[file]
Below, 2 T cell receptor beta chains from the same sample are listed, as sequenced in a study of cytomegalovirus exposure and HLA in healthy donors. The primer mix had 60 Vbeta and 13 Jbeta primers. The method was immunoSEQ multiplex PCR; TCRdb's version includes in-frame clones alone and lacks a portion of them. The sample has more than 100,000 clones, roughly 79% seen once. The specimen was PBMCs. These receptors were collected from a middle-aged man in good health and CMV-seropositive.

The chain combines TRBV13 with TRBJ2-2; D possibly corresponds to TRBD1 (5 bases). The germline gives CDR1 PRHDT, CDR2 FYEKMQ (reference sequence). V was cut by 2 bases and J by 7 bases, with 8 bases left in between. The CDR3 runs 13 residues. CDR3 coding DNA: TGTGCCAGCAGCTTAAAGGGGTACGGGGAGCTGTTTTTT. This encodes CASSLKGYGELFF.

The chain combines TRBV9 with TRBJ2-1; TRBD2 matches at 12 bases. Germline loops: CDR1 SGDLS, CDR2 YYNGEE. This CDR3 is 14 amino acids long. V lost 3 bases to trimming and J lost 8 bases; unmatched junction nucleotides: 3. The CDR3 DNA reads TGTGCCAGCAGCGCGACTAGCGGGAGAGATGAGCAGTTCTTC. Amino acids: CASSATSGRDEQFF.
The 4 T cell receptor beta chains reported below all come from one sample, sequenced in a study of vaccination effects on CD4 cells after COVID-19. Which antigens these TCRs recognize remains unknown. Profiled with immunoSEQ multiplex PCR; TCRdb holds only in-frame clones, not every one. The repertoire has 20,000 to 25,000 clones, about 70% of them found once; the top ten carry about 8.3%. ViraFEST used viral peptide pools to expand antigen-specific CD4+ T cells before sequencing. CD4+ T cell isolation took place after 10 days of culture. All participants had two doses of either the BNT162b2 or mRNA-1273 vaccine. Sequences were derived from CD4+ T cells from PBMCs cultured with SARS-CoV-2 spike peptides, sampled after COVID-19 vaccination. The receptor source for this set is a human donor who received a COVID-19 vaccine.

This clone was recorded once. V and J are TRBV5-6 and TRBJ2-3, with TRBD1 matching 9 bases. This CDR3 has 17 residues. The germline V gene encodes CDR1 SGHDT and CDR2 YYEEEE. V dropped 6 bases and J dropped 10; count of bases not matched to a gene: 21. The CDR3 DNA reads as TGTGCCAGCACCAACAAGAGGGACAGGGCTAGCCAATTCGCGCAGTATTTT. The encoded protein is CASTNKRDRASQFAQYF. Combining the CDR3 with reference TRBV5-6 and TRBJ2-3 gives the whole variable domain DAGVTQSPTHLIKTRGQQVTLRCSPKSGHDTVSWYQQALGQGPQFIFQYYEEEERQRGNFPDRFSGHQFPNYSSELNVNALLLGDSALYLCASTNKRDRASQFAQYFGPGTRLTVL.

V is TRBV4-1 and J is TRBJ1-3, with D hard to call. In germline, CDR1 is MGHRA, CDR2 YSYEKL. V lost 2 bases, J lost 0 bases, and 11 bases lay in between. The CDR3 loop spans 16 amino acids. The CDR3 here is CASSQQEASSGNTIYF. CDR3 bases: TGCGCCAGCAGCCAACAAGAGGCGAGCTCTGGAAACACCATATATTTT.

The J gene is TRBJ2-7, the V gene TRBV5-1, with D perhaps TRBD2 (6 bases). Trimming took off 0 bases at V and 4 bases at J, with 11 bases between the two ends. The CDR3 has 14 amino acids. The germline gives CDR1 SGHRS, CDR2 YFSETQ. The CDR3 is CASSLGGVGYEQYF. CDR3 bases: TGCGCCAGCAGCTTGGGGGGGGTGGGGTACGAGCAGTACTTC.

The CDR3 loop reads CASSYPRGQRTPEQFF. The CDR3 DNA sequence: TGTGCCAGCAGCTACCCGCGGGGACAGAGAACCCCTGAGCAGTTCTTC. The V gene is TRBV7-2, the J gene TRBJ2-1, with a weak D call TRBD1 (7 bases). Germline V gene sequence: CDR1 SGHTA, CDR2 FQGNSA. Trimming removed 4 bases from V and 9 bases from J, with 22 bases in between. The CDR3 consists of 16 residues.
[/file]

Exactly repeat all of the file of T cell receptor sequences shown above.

Below, 2 T cell receptor beta chains from the same sample are listed, as sequenced in a study of cytomegalovirus exposure and HLA in healthy donors. The primer mix had 60 Vbeta and 13 Jbeta primers. The method was immunoSEQ multiplex PCR; TCRdb's version includes in-frame clones alone and lacks a portion of them. The sample has more than 100,000 clones, roughly 79% seen once. The specimen was PBMCs. These receptors were collected from a middle-aged man in good health and CMV-seropositive.

The chain combines TRBV13 with TRBJ2-2; D possibly corresponds to TRBD1 (5 bases). The germline gives CDR1 PRHDT, CDR2 FYEKMQ (reference sequence). V was cut by 2 bases and J by 7 bases, with 8 bases left in between. The CDR3 runs 13 residues. CDR3 coding DNA: TGTGCCAGCAGCTTAAAGGGGTACGGGGAGCTGTTTTTT. This encodes CASSLKGYGELFF.

The chain combines TRBV9 with TRBJ2-1; TRBD2 matches at 12 bases. Germline loops: CDR1 SGDLS, CDR2 YYNGEE. This CDR3 is 14 amino acids long. V lost 3 bases to trimming and J lost 8 bases; unmatched junction nucleotides: 3. The CDR3 DNA reads TGTGCCAGCAGCGCGACTAGCGGGAGAGATGAGCAGTTCTTC. Amino acids: CASSATSGRDEQFF.
The 4 T cell receptor beta chains reported below all come from one sample, sequenced in a study of vaccination effects on CD4 cells after COVID-19. Which antigens these TCRs recognize remains unknown. Profiled with immunoSEQ multiplex PCR; TCRdb holds only in-frame clones, not every one. The repertoire has 20,000 to 25,000 clones, about 70% of them found once; the top ten carry about 8.3%. ViraFEST used viral peptide pools to expand antigen-specific CD4+ T cells before sequencing. CD4+ T cell isolation took place after 10 days of culture. All participants had two doses of either the BNT162b2 or mRNA-1273 vaccine. Sequences were derived from CD4+ T cells from PBMCs cultured with SARS-CoV-2 spike peptides, sampled after COVID-19 vaccination. The receptor source for this set is a human donor who received a COVID-19 vaccine.

This clone was recorded once. V and J are TRBV5-6 and TRBJ2-3, with TRBD1 matching 9 bases. This CDR3 has 17 residues. The germline V gene encodes CDR1 SGHDT and CDR2 YYEEEE. V dropped 6 bases and J dropped 10; count of bases not matched to a gene: 21. The CDR3 DNA reads as TGTGCCAGCACCAACAAGAGGGACAGGGCTAGCCAATTCGCGCAGTATTTT. The encoded protein is CASTNKRDRASQFAQYF. Combining the CDR3 with reference TRBV5-6 and TRBJ2-3 gives the whole variable domain DAGVTQSPTHLIKTRGQQVTLRCSPKSGHDTVSWYQQALGQGPQFIFQYYEEEERQRGNFPDRFSGHQFPNYSSELNVNALLLGDSALYLCASTNKRDRASQFAQYFGPGTRLTVL.

V is TRBV4-1 and J is TRBJ1-3, with D hard to call. In germline, CDR1 is MGHRA, CDR2 YSYEKL. V lost 2 bases, J lost 0 bases, and 11 bases lay in between. The CDR3 loop spans 16 amino acids. The CDR3 here is CASSQQEASSGNTIYF. CDR3 bases: TGCGCCAGCAGCCAACAAGAGGCGAGCTCTGGAAACACCATATATTTT.

The J gene is TRBJ2-7, the V gene TRBV5-1, with D perhaps TRBD2 (6 bases). Trimming took off 0 bases at V and 4 bases at J, with 11 bases between the two ends. The CDR3 has 14 amino acids. The germline gives CDR1 SGHRS, CDR2 YFSETQ. The CDR3 is CASSLGGVGYEQYF. CDR3 bases: TGCGCCAGCAGCTTGGGGGGGGTGGGGTACGAGCAGTACTTC.

The CDR3 loop reads CASSYPRGQRTPEQFF. The CDR3 DNA sequence: TGTGCCAGCAGCTACCCGCGGGGACAGAGAACCCCTGAGCAGTTCTTC. The V gene is TRBV7-2, the J gene TRBJ2-1, with a weak D call TRBD1 (7 bases). Germline V gene sequence: CDR1 SGHTA, CDR2 FQGNSA. Trimming removed 4 bases from V and 9 bases from J, with 22 bases in between. The CDR3 consists of 16 residues.